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article imageOp-Ed: It’s time to ask some hard questions about Facebook

By Michael Cosgrove     Nov 14, 2010 in Internet
People rightly question government access to personal data but they don’t seem to mind that a private company like Facebook controls more and more of their information and activities and drags its heels on privacy concerns. This is worrying.
It is being strongly rumored that Facebook will launch a limited version of what could turn out to be a fully-fledged email service designed to attack the market share of both Gmail and Hotmail, as the informal name given to it by Facebook staffers – Gmail Killer – openly implies. And as is usually the case when Facebook announces a new feature, there will surely be only a very small number of people willing to discuss the possibility of negative effects of Gmail Killer for online privacy and the possibility of the abusive use of online personal data.
That has been the case for Digital Journal for instance. Digital Journal does not have an editorial policy but you could be forgiven for thinking they did if you did a search on the site for ‘Facebook.’ Doing so would take you to hundreds of articles about Mark Zuckerberg’s brainchild. That’s only natural of course given the worldwide interest in Facebook and its constant evolution, but what strikes me about the vast majority of those articles is their implicitly complaisant content and their almost total acceptance of what Facebook is and what it does.
The vast majority of those articles are either on the recurrent ‘Facebook rolls out new {name of} feature’ theme or quirky stories about the abusive use of Facebook by stalkers, companies, and various nutcases, but you will find almost no articles which ask probing questions about Facebook’s ethical practices or privacy policies. Even the habitually hawk-eyed and ever-questioning Paul Wallis passed on the chance to compare Facebook’s use of data to that of governments in his most interesting article on US law enforcement and security agencies who wish to monitor online communications more effectively, although in his defense that wasn’t the main point of the article. He did mention though that “The instant howl {of protest at the US plans} was predictable...” But there are hardly any howls of protest at Facebook’s wish to control online communications.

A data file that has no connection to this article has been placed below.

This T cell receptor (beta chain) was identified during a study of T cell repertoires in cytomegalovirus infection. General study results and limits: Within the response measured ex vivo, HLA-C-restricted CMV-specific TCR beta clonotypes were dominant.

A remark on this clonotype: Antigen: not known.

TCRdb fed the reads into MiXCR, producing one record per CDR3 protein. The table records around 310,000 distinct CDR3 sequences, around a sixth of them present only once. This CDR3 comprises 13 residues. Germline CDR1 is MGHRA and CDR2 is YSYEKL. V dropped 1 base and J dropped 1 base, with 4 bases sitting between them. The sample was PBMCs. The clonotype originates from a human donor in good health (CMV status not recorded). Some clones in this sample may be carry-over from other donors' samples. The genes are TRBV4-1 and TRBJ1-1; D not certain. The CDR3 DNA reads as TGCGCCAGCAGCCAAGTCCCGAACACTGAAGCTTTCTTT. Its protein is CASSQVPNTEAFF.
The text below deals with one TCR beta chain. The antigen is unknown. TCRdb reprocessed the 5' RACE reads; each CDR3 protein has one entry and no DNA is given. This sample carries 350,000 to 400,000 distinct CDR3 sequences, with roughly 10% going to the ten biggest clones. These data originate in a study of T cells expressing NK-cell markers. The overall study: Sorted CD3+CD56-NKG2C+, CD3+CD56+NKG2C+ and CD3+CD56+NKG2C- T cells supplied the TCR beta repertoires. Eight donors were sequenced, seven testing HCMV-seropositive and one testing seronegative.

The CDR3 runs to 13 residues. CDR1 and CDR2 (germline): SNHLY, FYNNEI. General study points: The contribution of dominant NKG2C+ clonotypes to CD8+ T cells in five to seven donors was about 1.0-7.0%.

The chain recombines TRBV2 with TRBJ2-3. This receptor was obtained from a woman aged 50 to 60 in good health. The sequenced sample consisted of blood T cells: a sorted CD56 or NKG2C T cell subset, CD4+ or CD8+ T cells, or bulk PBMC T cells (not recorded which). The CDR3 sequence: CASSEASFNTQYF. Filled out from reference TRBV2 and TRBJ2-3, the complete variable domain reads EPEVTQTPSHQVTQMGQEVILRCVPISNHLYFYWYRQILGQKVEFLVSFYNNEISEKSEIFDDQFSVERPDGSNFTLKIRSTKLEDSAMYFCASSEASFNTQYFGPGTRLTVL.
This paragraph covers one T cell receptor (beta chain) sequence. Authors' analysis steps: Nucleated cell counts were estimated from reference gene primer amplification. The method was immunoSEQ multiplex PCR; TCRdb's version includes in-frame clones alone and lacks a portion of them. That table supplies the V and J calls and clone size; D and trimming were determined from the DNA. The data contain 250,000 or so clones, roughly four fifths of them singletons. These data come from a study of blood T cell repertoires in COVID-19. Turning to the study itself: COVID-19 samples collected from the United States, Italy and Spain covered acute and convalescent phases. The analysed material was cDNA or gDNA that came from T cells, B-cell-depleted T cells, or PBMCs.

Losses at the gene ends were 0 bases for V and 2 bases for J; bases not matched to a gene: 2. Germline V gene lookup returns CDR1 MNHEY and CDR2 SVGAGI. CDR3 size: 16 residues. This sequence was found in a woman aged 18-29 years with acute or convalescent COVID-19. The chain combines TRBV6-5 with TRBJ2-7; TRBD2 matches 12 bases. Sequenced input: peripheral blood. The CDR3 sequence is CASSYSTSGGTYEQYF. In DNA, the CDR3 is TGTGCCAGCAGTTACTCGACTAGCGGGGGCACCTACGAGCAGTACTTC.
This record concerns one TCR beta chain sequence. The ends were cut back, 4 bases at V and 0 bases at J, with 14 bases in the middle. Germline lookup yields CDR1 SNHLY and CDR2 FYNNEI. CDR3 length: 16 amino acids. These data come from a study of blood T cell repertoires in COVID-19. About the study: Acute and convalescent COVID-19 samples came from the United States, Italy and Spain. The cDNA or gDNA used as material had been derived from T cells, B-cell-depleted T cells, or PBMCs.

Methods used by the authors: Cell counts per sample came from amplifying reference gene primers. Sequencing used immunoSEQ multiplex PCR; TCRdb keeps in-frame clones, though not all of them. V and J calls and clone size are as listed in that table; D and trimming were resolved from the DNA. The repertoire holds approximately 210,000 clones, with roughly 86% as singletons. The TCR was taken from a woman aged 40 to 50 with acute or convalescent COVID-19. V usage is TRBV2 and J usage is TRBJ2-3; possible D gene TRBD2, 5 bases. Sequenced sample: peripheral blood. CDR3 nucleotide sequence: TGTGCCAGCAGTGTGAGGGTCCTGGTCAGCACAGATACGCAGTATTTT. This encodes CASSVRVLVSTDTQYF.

In fact anyone who didn’t know better would think that both Digital Journal and its contributors were being paid by Facebook such is the prevalence of ho-hum routine reporting. They aren’t, of course, and neither are the rest of the world’s press and journalists, whose benign treatment of Facebook shows that Digital Journal is not alone in its approach.
Yet there are many reasons to be worried about the almost exponential increase in Facebook’s presence in our lives and the deeper implications of its stated aim, which is to be considered as not just a social ‘networking’ site, but a social ‘utility.’
One of the quickest ways of persuading yourself that there is something fishy going on with Facebook is to consult Wikipedia’s entry on Facebook controversy and consulting the many reference texts it links to. The list of issues is frightening. Apart from the well-publicized privacy concerns involving data mining and the sharing of user information without the users’ knowledge as well as account security, there has been controversy over censorship, advertiser concerns, the stealing of intellectual property, its terms of use, its policy of interoperability with other online services, the automatic disabling of accounts and blocking attempts to link certain press content to the site.
There are also worries about Facebook’s aim to become a dominant force in mobile phones, with concerns being centered upon developers using third-party applications to extract users' data. Another issue concerns the fact that Facebook users may, and do, upload their entire email address lists in order to find friends, which means that even those who are not on Facebook unwittingly submit potentially exploitable information about them to the site and that it is possible to create fake accounts in their name. The data-sharing row with Google has also caused a ruckus, with accusations that Facebook is very willing to exploit the data of others but will not reciprocate to the same extent, which helps to make it an almost obligatory place for advertisers to invest.